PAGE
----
Shrayana Bhattacharya, the author of Desperately Seeking Shah Rukh: India’s Lonely Young Women and The Search For Intimacy and Independence, was recently at Storyteller Bookstore in Ballygunge for a book signing evening. The Telegraph caught up with the Harvard University alumnus on SRK, structural social injustices and their notorious impact on Indian women who, to their chagrin, are habituated to gulping down their unrequited desires by just gazing at their favourite superstar on screen.
The title of your book is so alluring.
I have distinctly stated in the book that I can’t comment on SRK as an actor or persona. I’m too biased a fan there. In my book, SRK is a proxy for income, masculinity, money and media. He is my research anchor.
How is he intertwined with such a huge narrative?
The book is never about women chasing a celebrity. The superstar comes as a proxy for purchasing power. The women in my research were struggling for economic independence to be able to afford movie tickets or buy a mobile phone to be able to watch their favourite actor. The book is a commentary on the sorry state of India’s economy for women (from a certain section of society) — they can’t even purchase the iconography of their favourite actor. These women are seeking the money, the public space, the media and the markets. During the first four-five years of my survey, I was surprised that many of these women had started using the actor’s iconography to talk about the men in their own life. In a way, it became a way for them to comment on unhappy/ happy romances, what their ideal version of SRK looked like and their frustrated desire for intimacy. They cannot afford the cinemas, but of course, they remember what was happening in their personal life when they watched Kuch Kuch Hota Hai.
Is SRK a recourse for women for constant companionship?
I was in my early 20s when I started my research. As part of a project for SEWA, I had to survey the working conditions of women garment workers in Ahmedabad. I was deputed as one of the research assistants. With my relevant questions, they were seemingly bored. They said they had already responded to similar surveys before. As an ice-breaking technique, I asked them about their favourite actor. I had always been told that SRK’s fan base was largely urban elites and NRIs, and during the course of my work, I found out India’s working class adored him as much.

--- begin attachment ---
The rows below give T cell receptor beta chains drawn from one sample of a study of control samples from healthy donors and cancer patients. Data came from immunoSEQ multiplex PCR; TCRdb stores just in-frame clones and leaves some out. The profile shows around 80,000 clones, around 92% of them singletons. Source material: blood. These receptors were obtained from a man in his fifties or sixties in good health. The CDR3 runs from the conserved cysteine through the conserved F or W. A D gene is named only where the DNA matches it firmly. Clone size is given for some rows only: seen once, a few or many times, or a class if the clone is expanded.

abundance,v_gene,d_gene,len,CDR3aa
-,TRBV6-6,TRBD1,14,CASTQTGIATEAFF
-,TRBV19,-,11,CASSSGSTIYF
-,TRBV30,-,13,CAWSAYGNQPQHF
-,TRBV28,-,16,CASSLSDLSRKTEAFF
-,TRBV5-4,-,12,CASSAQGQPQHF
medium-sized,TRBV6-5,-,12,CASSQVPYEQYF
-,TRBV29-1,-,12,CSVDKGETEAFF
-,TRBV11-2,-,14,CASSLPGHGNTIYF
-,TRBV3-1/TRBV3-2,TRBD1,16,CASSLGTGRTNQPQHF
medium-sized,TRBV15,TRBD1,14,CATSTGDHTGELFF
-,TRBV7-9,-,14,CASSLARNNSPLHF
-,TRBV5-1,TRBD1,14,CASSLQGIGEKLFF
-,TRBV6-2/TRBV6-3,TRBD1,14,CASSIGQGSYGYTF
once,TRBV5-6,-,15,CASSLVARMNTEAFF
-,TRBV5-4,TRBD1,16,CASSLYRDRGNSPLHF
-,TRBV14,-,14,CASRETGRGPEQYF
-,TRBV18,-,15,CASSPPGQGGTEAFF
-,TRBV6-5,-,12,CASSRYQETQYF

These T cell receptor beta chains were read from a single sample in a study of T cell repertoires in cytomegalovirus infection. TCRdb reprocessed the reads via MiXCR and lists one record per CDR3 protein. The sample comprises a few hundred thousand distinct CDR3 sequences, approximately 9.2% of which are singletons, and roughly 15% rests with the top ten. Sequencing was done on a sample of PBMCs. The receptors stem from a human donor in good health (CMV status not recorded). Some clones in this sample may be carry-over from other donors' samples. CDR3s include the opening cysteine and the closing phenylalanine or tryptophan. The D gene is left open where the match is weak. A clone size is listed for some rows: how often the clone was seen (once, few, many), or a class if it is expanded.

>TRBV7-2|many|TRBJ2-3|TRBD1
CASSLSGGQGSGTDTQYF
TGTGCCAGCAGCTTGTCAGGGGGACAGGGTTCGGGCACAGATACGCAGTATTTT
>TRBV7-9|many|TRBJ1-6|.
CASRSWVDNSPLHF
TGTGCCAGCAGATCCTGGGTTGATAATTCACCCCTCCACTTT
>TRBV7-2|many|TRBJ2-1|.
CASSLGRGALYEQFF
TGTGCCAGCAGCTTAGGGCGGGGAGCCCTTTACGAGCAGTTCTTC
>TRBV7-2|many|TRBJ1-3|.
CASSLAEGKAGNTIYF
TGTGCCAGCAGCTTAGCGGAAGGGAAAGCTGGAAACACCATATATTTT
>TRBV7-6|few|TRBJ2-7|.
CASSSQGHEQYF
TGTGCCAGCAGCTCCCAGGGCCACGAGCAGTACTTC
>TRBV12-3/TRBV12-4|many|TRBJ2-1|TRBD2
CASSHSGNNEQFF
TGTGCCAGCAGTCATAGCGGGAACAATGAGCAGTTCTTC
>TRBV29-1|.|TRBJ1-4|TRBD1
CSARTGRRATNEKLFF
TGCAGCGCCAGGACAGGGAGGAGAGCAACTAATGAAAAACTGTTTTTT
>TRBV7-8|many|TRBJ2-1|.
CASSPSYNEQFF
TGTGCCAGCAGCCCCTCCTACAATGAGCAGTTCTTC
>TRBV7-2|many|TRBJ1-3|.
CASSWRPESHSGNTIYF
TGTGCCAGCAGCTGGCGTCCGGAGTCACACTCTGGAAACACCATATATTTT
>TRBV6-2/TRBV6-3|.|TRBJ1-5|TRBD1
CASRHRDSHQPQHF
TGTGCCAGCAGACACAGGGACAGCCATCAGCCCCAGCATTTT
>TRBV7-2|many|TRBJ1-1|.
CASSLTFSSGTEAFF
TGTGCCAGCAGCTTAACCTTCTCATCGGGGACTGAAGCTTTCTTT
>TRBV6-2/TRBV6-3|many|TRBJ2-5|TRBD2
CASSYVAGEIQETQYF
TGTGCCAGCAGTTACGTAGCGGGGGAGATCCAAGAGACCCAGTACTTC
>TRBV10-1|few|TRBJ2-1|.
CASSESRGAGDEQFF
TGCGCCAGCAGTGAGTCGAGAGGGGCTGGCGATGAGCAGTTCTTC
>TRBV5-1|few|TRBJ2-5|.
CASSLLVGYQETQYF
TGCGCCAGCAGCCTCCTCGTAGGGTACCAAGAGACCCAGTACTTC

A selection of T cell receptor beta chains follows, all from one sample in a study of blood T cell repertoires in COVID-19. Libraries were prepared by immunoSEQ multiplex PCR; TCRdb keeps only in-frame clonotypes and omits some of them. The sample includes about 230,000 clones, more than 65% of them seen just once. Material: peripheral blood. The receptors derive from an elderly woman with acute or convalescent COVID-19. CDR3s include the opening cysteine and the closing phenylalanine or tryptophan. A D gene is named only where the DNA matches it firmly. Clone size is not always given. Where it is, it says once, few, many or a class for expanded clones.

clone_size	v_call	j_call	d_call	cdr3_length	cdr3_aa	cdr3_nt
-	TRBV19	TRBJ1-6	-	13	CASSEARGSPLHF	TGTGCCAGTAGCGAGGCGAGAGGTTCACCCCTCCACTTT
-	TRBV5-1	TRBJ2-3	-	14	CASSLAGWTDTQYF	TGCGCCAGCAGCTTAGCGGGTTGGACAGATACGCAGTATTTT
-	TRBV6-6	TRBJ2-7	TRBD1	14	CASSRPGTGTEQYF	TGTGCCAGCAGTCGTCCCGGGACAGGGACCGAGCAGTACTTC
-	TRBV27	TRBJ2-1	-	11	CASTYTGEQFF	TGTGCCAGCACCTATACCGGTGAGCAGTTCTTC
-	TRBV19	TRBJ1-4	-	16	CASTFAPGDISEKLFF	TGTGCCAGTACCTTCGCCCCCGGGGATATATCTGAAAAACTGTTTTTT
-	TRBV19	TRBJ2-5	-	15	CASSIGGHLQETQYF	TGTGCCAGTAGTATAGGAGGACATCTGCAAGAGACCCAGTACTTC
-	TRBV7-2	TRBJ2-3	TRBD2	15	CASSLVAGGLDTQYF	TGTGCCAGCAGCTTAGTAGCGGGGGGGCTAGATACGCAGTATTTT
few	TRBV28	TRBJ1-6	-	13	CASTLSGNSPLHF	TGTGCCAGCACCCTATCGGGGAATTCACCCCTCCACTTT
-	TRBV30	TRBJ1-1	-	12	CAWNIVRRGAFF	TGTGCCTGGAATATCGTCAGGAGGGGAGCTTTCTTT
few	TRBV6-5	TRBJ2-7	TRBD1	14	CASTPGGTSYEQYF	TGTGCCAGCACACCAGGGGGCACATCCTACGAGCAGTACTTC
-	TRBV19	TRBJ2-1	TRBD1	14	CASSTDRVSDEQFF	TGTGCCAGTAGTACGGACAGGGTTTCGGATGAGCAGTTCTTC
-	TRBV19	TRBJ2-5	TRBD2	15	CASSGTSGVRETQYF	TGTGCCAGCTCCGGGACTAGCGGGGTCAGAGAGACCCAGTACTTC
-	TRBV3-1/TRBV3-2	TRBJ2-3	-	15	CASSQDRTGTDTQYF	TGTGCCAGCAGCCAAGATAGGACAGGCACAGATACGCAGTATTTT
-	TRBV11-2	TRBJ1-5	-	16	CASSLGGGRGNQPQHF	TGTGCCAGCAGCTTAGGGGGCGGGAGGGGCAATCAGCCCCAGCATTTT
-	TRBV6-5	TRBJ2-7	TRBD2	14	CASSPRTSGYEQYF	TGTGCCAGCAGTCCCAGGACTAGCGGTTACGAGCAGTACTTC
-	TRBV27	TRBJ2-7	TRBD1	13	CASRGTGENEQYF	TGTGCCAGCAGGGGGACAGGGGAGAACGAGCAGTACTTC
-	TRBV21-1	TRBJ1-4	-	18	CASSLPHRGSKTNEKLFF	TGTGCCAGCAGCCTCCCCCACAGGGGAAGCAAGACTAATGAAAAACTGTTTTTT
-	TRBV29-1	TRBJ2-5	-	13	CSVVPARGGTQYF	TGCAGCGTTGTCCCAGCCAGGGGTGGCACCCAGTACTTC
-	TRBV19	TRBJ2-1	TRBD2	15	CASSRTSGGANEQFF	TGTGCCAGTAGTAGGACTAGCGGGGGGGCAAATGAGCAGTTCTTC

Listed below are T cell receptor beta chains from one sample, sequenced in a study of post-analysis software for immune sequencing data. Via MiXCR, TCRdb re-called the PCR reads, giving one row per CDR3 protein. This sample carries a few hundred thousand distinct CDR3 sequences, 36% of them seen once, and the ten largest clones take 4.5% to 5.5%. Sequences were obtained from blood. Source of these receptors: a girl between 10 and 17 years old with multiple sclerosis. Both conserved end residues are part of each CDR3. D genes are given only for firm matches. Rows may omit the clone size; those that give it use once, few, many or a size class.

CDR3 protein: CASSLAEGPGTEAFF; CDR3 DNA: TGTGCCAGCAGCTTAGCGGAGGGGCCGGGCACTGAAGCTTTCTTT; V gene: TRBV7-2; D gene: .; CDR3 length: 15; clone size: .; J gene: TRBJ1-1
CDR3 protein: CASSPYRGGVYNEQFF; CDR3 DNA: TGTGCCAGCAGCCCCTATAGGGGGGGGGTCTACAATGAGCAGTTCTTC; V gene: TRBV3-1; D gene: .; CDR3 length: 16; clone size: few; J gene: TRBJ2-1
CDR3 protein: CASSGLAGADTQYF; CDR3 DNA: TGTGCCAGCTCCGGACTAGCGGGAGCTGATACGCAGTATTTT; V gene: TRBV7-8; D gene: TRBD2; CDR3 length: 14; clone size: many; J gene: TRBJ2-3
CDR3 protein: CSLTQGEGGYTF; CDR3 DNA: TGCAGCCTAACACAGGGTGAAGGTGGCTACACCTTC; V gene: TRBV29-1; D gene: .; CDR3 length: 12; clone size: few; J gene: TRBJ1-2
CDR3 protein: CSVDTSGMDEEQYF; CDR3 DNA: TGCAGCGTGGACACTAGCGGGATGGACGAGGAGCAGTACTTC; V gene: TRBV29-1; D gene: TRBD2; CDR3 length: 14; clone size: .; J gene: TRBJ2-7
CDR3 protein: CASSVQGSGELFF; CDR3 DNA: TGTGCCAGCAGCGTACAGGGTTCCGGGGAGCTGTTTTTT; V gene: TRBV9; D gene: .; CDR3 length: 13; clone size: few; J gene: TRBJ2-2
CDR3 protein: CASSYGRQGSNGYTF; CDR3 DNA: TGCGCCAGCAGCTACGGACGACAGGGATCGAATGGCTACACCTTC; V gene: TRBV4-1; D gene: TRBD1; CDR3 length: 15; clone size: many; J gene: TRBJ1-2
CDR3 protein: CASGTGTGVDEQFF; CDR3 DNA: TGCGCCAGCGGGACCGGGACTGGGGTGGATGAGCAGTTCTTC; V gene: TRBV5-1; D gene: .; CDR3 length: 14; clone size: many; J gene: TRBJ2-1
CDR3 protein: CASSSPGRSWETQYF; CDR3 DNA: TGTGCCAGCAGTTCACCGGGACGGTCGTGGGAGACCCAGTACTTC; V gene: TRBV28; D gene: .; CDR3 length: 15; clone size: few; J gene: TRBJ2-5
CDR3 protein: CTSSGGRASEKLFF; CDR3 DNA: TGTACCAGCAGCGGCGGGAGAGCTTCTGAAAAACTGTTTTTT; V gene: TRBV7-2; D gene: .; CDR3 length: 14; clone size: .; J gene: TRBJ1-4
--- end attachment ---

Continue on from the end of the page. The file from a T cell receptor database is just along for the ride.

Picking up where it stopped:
Can you tell us a bit more about your research?
This book is based on longitudinal research. It’s like you follow people over a period of time and interview them in fragments. I followed 10 women for over 10 years. It took me 15 years to write this book. The book also combines statistical data and the data are very depressing when it comes to women’s participation in the workforce. My research was predominantly in Jharkhand, UP, Delhi and Gujarat.
How did you end up writing the book?
I was interested in capturing what was happening in these women’s lives, economic and personal. I would keep taking notes. It was around 2011-12 I realised my notes might as well be a substance for a book. Initially, I thought it might be an academic paper.
Why do you think they seek SRK and not any other Khan?
I think there is a vulnerability in the characters he has played on screen. One fangirl’s mother told me she saw a hero peel carrot in a film for the first time (in DDLJ). His films give room for women to speak. He is a story of economic success. The collective motivation is that someone who came without any network has made it big as an outsider. Many of these women in my book were struggling to find their economic feet.
Mr Khan is our first post-liberalisation superstar. A lot of his stories are economic, which connects well with the 1991 reforms. He is a hero of that era and someone who has essentially capitalised on all the gains and technology reforms that era had offered. All these women had grown into adulthood in the early 2000s. The reforms gave them a new lease of life.
Standing in 2023, have things changed for any better?
More women are getting degrees, so that’s a great shift, but the sad part is we are not seeing them entering the labour market as much. Do these women still have more purchasing power or an income of their own? That still looks a long way off.